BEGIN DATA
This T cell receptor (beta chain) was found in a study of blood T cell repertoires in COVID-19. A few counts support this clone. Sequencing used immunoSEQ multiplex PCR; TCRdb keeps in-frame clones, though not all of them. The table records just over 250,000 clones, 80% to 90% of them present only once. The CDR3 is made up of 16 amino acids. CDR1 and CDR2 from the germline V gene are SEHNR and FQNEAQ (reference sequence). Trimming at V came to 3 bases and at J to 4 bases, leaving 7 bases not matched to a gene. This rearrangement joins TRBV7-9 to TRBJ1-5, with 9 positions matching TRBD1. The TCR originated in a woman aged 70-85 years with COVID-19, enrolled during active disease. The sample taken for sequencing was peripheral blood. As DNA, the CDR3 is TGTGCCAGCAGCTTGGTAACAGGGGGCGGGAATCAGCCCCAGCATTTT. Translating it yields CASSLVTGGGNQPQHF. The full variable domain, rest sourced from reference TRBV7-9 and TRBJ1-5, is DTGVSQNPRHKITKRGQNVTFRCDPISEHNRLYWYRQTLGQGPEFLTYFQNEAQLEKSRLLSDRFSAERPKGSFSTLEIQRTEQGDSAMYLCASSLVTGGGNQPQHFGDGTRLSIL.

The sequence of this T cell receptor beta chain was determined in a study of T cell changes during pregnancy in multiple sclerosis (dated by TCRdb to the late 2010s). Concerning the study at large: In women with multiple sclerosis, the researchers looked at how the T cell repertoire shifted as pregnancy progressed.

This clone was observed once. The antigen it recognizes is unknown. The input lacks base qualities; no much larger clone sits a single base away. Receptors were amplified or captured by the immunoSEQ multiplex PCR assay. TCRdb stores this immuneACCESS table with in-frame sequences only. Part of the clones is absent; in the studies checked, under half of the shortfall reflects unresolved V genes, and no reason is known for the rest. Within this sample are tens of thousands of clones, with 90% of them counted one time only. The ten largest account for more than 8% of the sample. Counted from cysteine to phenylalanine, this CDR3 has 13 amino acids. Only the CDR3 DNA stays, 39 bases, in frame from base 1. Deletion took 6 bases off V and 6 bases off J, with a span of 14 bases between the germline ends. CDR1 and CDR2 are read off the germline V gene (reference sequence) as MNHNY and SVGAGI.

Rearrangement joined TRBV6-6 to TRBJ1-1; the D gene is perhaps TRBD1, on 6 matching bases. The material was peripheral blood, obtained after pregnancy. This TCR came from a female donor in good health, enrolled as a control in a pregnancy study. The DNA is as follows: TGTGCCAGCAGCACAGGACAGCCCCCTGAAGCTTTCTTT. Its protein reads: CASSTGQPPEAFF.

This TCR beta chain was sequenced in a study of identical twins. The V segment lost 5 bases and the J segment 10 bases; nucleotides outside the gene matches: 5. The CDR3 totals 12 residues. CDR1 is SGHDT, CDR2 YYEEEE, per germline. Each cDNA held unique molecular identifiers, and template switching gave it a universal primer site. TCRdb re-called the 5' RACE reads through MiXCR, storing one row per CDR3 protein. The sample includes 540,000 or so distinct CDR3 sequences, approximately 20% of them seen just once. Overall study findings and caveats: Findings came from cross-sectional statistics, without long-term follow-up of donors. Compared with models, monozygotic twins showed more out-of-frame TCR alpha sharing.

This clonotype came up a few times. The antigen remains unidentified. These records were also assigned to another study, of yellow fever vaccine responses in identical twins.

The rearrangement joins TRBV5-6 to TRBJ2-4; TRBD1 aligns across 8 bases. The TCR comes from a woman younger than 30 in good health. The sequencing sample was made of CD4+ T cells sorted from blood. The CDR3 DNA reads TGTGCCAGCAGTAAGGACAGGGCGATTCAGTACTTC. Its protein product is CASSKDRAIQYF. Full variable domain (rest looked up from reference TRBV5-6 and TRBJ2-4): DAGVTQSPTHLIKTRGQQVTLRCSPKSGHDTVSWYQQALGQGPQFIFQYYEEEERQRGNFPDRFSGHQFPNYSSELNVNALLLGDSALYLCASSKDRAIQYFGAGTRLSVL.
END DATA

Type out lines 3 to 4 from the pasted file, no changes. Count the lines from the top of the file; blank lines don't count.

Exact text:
This clone was observed once. The antigen it recognizes is unknown. The input lacks base qualities; no much larger clone sits a single base away. Receptors were amplified or captured by the immunoSEQ multiplex PCR assay. TCRdb stores this immuneACCESS table with in-frame sequences only. Part of the clones is absent; in the studies checked, under half of the shortfall reflects unresolved V genes, and no reason is known for the rest. Within this sample are tens of thousands of clones, with 90% of them counted one time only. The ten largest account for more than 8% of the sample. Counted from cysteine to phenylalanine, this CDR3 has 13 amino acids. Only the CDR3 DNA stays, 39 bases, in frame from base 1. Deletion took 6 bases off V and 6 bases off J, with a span of 14 bases between the germline ends. CDR1 and CDR2 are read off the germline V gene (reference sequence) as MNHNY and SVGAGI.

Rearrangement joined TRBV6-6 to TRBJ1-1; the D gene is perhaps TRBD1, on 6 matching bases. The material was peripheral blood, obtained after pregnancy. This TCR came from a female donor in good health, enrolled as a control in a pregnancy study. The DNA is as follows: TGTGCCAGCAGCACAGGACAGCCCCCTGAAGCTTTCTTT. Its protein reads: CASSTGQPPEAFF.